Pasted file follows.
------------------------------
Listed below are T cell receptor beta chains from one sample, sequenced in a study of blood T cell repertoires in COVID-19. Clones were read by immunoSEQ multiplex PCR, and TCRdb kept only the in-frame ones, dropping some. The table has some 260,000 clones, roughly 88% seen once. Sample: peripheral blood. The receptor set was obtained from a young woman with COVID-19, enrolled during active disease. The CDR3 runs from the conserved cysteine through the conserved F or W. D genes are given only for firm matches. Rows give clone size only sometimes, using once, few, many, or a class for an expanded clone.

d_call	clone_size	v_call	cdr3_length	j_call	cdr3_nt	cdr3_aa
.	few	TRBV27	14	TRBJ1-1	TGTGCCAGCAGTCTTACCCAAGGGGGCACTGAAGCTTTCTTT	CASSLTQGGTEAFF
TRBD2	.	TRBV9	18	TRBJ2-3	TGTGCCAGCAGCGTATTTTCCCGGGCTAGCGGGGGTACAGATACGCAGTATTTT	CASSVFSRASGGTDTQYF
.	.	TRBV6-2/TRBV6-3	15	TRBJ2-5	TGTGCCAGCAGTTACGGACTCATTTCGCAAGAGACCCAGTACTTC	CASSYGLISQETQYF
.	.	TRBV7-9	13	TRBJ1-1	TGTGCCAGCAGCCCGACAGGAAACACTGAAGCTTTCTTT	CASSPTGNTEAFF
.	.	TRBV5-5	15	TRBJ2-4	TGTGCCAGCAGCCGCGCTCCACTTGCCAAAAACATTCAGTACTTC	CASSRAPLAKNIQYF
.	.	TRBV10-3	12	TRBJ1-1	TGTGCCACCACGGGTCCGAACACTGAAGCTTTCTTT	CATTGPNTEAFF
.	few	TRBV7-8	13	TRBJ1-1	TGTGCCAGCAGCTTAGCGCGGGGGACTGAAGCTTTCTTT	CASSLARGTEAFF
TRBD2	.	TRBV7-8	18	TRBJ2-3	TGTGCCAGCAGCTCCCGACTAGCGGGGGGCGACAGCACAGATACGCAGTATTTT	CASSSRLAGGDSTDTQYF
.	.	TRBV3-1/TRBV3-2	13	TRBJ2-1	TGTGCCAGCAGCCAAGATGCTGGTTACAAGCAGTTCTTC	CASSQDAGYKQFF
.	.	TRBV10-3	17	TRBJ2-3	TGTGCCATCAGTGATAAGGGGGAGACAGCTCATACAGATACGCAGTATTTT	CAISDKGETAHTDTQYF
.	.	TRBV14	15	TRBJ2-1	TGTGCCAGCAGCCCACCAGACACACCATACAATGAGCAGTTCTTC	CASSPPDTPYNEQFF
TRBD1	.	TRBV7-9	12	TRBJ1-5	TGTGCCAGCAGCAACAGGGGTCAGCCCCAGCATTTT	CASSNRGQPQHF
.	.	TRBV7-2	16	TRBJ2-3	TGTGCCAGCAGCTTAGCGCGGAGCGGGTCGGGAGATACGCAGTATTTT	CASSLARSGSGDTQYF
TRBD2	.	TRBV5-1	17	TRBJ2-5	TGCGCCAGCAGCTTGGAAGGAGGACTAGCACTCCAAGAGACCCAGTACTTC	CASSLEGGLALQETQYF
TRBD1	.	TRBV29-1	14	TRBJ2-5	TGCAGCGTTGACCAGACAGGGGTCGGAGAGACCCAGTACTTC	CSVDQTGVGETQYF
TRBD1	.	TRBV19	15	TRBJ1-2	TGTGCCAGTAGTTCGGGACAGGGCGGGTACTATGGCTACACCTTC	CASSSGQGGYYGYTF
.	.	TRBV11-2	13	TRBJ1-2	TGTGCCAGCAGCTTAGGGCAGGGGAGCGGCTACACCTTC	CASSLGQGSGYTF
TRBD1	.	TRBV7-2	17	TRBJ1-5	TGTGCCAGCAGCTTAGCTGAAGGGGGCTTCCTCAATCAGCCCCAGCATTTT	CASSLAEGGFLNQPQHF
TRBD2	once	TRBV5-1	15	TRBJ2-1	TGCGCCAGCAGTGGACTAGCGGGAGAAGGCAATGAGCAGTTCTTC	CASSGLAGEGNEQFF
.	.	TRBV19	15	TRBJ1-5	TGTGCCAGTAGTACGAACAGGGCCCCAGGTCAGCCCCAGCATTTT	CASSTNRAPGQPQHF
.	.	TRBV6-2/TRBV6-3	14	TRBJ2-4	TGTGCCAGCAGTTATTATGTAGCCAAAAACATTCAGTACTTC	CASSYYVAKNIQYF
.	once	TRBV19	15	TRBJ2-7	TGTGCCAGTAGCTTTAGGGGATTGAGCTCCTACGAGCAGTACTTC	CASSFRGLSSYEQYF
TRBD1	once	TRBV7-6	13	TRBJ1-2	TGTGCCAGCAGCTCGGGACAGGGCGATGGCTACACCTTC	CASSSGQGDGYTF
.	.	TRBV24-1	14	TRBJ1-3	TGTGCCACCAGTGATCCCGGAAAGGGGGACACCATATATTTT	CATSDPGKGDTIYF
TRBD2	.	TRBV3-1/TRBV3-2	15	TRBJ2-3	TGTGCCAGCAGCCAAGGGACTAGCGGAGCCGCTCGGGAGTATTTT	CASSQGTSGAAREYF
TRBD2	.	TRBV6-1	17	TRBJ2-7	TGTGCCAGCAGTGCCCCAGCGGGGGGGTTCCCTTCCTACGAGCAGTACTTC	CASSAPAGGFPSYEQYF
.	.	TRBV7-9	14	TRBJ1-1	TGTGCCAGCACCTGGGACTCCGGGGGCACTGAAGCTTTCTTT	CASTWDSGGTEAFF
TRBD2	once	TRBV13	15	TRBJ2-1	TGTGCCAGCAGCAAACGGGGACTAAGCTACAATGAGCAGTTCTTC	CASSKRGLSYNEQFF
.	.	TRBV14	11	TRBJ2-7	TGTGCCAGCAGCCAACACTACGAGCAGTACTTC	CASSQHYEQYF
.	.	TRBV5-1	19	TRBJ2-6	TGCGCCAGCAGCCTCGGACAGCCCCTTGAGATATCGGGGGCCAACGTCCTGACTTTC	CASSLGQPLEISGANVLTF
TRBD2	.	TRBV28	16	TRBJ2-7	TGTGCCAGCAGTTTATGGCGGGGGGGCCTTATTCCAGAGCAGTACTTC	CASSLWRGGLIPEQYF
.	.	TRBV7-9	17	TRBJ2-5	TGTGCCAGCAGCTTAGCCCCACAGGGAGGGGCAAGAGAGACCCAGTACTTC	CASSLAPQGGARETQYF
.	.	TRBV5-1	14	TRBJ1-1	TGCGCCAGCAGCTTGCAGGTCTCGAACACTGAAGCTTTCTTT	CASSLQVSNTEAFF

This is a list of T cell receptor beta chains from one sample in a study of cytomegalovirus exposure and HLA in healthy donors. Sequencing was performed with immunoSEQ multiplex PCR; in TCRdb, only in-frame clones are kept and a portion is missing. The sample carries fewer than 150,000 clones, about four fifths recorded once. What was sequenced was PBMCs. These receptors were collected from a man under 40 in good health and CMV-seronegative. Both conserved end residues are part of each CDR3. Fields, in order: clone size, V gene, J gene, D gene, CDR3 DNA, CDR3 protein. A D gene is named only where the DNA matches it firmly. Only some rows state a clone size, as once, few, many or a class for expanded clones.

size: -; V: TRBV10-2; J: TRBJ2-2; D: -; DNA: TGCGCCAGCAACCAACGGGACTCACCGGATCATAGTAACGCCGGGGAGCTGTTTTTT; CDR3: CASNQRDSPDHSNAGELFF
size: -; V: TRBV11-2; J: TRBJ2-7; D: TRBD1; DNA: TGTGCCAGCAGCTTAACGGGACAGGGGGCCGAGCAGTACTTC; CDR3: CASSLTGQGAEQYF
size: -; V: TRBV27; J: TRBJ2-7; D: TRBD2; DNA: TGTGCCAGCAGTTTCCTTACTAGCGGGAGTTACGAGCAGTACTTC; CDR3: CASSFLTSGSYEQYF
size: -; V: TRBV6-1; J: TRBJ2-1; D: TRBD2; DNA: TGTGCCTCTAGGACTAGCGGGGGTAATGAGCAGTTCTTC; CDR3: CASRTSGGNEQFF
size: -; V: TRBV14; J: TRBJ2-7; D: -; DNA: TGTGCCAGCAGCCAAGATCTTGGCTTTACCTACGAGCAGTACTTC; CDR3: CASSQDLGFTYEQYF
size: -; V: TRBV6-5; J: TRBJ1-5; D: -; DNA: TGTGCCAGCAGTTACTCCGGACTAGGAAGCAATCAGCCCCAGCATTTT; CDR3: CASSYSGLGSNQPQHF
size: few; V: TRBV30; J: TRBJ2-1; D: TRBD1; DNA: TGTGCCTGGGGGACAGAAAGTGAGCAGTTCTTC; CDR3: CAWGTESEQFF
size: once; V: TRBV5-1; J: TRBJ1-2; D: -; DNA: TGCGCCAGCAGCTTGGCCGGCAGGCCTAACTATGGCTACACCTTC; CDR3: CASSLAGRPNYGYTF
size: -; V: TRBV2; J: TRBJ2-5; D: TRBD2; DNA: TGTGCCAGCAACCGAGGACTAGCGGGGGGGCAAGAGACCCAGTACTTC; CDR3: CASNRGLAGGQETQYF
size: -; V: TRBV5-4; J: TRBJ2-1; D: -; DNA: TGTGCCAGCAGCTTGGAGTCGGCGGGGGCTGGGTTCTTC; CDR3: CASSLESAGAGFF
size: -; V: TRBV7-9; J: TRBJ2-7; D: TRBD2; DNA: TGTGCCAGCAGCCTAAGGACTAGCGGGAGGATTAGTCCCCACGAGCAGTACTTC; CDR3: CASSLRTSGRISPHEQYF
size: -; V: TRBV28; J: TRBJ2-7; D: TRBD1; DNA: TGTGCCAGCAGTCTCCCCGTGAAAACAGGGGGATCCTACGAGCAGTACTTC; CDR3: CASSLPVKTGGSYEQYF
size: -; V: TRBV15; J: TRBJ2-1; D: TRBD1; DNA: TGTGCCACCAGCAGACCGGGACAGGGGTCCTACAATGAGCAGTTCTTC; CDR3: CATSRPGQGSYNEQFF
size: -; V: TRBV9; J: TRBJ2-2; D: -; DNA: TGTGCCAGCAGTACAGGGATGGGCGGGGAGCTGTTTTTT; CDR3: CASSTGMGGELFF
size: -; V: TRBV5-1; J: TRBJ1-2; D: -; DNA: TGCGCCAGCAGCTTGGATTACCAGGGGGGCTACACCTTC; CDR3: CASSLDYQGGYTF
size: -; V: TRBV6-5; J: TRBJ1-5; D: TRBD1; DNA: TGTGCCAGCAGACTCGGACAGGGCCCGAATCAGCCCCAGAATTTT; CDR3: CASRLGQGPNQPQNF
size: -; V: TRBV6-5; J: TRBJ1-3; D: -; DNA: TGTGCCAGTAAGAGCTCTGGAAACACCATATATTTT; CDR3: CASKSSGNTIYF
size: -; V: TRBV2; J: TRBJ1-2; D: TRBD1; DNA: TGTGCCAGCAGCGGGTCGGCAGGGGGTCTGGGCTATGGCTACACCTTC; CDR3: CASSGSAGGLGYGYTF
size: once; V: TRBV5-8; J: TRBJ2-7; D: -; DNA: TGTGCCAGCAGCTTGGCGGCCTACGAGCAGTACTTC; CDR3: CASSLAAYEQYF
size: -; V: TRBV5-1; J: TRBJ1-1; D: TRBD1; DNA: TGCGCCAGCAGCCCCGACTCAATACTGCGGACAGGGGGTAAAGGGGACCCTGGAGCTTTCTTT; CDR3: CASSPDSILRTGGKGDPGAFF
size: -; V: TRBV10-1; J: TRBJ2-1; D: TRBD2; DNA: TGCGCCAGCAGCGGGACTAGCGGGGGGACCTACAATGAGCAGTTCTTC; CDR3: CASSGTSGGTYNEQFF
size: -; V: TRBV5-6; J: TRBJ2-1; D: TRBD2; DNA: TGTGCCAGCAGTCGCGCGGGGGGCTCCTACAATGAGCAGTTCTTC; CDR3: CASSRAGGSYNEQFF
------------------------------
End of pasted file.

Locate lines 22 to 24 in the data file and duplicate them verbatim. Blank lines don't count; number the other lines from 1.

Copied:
.	.	TRBV19	15	TRBJ1-5	TGTGCCAGTAGTACGAACAGGGCCCCAGGTCAGCCCCAGCATTTT	CASSTNRAPGQPQHF
.	.	TRBV6-2/TRBV6-3	14	TRBJ2-4	TGTGCCAGCAGTTATTATGTAGCCAAAAACATTCAGTACTTC	CASSYYVAKNIQYF
.	once	TRBV19	15	TRBJ2-7	TGTGCCAGTAGCTTTAGGGGATTGAGCTCCTACGAGCAGTACTTC	CASSFRGLSSYEQYF